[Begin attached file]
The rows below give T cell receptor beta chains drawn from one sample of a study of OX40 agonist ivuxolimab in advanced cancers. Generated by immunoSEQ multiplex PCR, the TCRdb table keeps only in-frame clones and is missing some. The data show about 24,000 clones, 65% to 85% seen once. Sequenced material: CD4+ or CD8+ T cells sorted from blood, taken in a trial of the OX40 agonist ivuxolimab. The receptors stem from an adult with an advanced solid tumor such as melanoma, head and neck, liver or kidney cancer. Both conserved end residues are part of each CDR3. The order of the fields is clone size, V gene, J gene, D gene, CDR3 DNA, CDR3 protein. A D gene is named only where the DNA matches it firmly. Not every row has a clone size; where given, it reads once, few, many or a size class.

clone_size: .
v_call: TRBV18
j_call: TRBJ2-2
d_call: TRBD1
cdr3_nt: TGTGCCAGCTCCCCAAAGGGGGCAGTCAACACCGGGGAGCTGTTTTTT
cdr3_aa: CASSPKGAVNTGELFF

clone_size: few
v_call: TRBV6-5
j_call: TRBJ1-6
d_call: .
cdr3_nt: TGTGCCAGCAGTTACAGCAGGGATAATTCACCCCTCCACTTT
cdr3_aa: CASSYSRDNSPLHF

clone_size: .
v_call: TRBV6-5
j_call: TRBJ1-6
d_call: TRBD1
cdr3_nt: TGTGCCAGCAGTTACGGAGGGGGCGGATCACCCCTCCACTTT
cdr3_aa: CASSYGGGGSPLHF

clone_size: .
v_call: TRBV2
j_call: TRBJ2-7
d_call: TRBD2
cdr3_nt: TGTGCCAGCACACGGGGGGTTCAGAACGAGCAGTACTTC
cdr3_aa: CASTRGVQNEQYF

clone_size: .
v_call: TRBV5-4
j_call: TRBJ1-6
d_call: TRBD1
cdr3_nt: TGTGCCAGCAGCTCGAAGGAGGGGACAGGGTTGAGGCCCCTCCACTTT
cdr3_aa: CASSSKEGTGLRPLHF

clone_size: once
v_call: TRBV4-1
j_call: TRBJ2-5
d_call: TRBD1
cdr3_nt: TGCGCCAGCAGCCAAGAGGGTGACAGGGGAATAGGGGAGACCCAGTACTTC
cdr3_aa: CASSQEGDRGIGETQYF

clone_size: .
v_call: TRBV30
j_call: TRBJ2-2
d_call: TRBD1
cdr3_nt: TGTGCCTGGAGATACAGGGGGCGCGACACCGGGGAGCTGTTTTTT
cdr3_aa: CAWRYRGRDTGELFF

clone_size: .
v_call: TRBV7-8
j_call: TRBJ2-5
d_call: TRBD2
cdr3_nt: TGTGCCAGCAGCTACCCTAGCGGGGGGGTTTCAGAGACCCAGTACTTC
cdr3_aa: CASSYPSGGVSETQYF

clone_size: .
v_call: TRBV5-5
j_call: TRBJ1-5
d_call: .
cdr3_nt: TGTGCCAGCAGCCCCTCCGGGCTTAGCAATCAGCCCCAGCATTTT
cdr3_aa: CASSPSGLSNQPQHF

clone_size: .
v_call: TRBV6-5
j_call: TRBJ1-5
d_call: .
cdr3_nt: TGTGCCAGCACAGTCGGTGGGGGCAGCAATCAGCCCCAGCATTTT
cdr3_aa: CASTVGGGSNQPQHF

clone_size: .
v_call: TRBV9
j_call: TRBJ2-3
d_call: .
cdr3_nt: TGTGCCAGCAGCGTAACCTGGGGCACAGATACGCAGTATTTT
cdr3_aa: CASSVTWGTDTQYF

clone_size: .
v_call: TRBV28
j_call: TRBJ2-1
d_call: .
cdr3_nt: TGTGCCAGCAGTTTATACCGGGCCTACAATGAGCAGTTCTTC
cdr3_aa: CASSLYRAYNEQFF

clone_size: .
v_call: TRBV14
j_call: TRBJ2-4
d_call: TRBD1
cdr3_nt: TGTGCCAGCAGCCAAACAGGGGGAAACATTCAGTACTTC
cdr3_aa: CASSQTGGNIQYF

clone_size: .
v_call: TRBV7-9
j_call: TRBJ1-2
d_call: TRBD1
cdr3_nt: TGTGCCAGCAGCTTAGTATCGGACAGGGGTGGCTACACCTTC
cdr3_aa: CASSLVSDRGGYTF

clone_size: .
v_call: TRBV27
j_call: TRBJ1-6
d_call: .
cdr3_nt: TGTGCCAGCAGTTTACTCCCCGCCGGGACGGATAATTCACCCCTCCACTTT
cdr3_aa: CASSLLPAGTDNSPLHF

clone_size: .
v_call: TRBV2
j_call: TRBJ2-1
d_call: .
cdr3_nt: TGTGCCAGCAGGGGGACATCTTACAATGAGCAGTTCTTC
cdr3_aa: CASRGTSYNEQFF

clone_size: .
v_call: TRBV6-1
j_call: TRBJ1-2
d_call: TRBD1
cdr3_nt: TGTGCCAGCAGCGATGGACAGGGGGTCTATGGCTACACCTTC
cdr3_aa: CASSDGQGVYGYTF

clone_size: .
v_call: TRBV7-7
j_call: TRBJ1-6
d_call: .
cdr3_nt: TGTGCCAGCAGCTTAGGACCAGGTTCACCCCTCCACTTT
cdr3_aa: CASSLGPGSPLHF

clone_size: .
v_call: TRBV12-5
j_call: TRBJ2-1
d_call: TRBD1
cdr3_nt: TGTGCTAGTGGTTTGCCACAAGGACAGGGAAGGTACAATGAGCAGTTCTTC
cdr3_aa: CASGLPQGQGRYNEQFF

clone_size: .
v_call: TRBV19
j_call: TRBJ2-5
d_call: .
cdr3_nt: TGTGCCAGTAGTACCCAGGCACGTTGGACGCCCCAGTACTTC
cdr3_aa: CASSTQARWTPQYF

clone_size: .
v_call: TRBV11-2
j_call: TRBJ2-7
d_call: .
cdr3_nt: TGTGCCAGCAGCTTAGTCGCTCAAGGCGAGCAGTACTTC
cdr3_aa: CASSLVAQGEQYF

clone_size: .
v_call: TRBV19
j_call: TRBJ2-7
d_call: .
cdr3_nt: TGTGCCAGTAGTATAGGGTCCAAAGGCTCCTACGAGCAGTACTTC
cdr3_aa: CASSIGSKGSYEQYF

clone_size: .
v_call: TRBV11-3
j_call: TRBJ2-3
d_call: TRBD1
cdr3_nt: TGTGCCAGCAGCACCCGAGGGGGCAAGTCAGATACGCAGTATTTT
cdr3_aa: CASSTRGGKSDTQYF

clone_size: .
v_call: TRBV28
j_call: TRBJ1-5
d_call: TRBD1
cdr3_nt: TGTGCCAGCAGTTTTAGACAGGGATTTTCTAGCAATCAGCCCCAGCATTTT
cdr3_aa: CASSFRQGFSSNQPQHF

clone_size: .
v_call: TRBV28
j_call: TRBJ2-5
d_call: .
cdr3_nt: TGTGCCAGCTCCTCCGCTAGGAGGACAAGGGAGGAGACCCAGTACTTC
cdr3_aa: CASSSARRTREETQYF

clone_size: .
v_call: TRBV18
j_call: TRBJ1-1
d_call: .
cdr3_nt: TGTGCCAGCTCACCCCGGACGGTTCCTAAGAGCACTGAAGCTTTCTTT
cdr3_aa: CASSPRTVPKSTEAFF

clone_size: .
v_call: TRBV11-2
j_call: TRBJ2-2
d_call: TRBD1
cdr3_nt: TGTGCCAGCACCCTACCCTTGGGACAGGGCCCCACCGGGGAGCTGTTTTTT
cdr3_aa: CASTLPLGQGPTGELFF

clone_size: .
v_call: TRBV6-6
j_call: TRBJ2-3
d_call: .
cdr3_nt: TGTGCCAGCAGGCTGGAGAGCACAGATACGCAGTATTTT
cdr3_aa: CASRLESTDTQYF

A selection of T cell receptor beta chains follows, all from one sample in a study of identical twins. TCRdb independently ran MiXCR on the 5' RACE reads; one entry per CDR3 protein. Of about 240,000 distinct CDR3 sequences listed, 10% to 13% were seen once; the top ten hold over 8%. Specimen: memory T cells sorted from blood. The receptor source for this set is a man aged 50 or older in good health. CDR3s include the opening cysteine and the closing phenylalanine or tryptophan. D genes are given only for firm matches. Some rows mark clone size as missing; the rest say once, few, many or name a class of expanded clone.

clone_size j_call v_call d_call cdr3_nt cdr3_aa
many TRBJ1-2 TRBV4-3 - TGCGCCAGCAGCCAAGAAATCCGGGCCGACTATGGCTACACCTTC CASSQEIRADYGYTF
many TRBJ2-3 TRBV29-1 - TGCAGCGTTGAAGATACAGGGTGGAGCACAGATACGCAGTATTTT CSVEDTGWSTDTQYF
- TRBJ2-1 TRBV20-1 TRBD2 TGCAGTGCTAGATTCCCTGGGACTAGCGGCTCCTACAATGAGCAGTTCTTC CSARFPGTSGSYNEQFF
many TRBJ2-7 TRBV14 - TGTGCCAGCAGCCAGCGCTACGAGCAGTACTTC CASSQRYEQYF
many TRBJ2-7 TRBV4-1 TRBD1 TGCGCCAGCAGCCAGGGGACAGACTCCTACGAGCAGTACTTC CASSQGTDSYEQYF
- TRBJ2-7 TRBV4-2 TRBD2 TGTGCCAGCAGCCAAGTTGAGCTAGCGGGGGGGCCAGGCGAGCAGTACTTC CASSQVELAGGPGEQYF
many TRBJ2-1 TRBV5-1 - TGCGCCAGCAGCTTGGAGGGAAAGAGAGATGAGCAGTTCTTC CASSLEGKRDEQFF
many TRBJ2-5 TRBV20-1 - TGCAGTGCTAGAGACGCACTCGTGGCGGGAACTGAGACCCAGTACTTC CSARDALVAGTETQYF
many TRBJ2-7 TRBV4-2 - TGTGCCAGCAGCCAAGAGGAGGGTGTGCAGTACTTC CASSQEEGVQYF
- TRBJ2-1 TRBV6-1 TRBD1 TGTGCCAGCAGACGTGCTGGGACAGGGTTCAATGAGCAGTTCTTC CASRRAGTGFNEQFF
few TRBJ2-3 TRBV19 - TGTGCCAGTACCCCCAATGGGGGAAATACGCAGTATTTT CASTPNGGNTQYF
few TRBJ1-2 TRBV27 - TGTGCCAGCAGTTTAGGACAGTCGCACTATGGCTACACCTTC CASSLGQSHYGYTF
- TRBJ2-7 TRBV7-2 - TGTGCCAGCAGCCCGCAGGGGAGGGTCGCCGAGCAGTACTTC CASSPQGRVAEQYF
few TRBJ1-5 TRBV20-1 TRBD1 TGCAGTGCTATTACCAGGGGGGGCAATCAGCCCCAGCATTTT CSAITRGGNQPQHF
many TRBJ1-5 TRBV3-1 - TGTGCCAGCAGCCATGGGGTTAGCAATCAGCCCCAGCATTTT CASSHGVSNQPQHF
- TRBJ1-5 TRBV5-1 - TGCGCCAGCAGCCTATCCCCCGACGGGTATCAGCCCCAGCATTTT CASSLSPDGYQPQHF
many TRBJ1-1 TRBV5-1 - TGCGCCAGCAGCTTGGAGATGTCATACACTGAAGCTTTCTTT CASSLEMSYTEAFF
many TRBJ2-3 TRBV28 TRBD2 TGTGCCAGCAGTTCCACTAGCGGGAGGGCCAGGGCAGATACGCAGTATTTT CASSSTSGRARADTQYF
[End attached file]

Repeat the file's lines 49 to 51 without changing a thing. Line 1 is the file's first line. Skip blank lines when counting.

cdr3_aa: CASSYPSGGVSETQYF

clone_size: .
v_call: TRBV5-5